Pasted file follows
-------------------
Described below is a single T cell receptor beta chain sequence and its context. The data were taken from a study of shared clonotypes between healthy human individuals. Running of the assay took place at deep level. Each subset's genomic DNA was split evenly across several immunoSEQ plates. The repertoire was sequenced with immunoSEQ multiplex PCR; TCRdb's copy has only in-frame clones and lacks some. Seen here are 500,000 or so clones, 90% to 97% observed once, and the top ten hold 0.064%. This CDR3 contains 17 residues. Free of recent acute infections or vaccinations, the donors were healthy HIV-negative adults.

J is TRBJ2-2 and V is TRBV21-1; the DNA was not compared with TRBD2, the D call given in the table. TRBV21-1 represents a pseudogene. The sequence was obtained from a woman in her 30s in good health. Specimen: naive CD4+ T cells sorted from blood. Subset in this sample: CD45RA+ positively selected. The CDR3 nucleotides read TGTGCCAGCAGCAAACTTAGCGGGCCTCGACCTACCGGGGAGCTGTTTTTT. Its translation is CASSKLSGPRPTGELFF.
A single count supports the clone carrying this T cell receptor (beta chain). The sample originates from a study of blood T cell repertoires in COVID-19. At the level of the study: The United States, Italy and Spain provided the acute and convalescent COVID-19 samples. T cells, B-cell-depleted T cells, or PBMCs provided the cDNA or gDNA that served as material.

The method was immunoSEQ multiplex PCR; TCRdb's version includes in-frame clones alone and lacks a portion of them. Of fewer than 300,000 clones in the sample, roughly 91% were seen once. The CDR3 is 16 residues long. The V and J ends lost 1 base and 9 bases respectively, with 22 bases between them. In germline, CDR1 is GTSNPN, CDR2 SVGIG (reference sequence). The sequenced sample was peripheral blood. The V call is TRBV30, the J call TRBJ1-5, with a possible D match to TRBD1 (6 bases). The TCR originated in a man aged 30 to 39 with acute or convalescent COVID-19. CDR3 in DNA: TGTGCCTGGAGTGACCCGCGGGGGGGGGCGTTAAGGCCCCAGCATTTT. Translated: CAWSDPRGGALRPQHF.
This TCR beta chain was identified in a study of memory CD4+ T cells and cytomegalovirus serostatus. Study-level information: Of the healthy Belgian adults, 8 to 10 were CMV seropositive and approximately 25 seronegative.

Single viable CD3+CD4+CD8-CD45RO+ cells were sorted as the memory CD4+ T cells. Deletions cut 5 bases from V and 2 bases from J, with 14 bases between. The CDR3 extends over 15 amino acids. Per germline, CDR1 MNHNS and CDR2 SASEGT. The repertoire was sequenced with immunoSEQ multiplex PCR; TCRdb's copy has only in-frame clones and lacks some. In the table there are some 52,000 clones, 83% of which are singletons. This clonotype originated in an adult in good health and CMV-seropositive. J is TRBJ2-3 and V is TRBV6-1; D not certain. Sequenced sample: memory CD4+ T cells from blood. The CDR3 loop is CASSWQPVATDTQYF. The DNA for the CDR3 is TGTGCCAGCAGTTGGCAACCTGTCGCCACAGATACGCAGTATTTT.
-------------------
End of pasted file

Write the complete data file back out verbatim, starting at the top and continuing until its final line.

Described below is a single T cell receptor beta chain sequence and its context. The data were taken from a study of shared clonotypes between healthy human individuals. Running of the assay took place at deep level. Each subset's genomic DNA was split evenly across several immunoSEQ plates. The repertoire was sequenced with immunoSEQ multiplex PCR; TCRdb's copy has only in-frame clones and lacks some. Seen here are 500,000 or so clones, 90% to 97% observed once, and the top ten hold 0.064%. This CDR3 contains 17 residues. Free of recent acute infections or vaccinations, the donors were healthy HIV-negative adults.

J is TRBJ2-2 and V is TRBV21-1; the DNA was not compared with TRBD2, the D call given in the table. TRBV21-1 represents a pseudogene. The sequence was obtained from a woman in her 30s in good health. Specimen: naive CD4+ T cells sorted from blood. Subset in this sample: CD45RA+ positively selected. The CDR3 nucleotides read TGTGCCAGCAGCAAACTTAGCGGGCCTCGACCTACCGGGGAGCTGTTTTTT. Its translation is CASSKLSGPRPTGELFF.
A single count supports the clone carrying this T cell receptor (beta chain). The sample originates from a study of blood T cell repertoires in COVID-19. At the level of the study: The United States, Italy and Spain provided the acute and convalescent COVID-19 samples. T cells, B-cell-depleted T cells, or PBMCs provided the cDNA or gDNA that served as material.

The method was immunoSEQ multiplex PCR; TCRdb's version includes in-frame clones alone and lacks a portion of them. Of fewer than 300,000 clones in the sample, roughly 91% were seen once. The CDR3 is 16 residues long. The V and J ends lost 1 base and 9 bases respectively, with 22 bases between them. In germline, CDR1 is GTSNPN, CDR2 SVGIG (reference sequence). The sequenced sample was peripheral blood. The V call is TRBV30, the J call TRBJ1-5, with a possible D match to TRBD1 (6 bases). The TCR originated in a man aged 30 to 39 with acute or convalescent COVID-19. CDR3 in DNA: TGTGCCTGGAGTGACCCGCGGGGGGGGGCGTTAAGGCCCCAGCATTTT. Translated: CAWSDPRGGALRPQHF.
This TCR beta chain was identified in a study of memory CD4+ T cells and cytomegalovirus serostatus. Study-level information: Of the healthy Belgian adults, 8 to 10 were CMV seropositive and approximately 25 seronegative.

Single viable CD3+CD4+CD8-CD45RO+ cells were sorted as the memory CD4+ T cells. Deletions cut 5 bases from V and 2 bases from J, with 14 bases between. The CDR3 extends over 15 amino acids. Per germline, CDR1 MNHNS and CDR2 SASEGT. The repertoire was sequenced with immunoSEQ multiplex PCR; TCRdb's copy has only in-frame clones and lacks some. In the table there are some 52,000 clones, 83% of which are singletons. This clonotype originated in an adult in good health and CMV-seropositive. J is TRBJ2-3 and V is TRBV6-1; D not certain. Sequenced sample: memory CD4+ T cells from blood. The CDR3 loop is CASSWQPVATDTQYF. The DNA for the CDR3 is TGTGCCAGCAGTTGGCAACCTGTCGCCACAGATACGCAGTATTTT.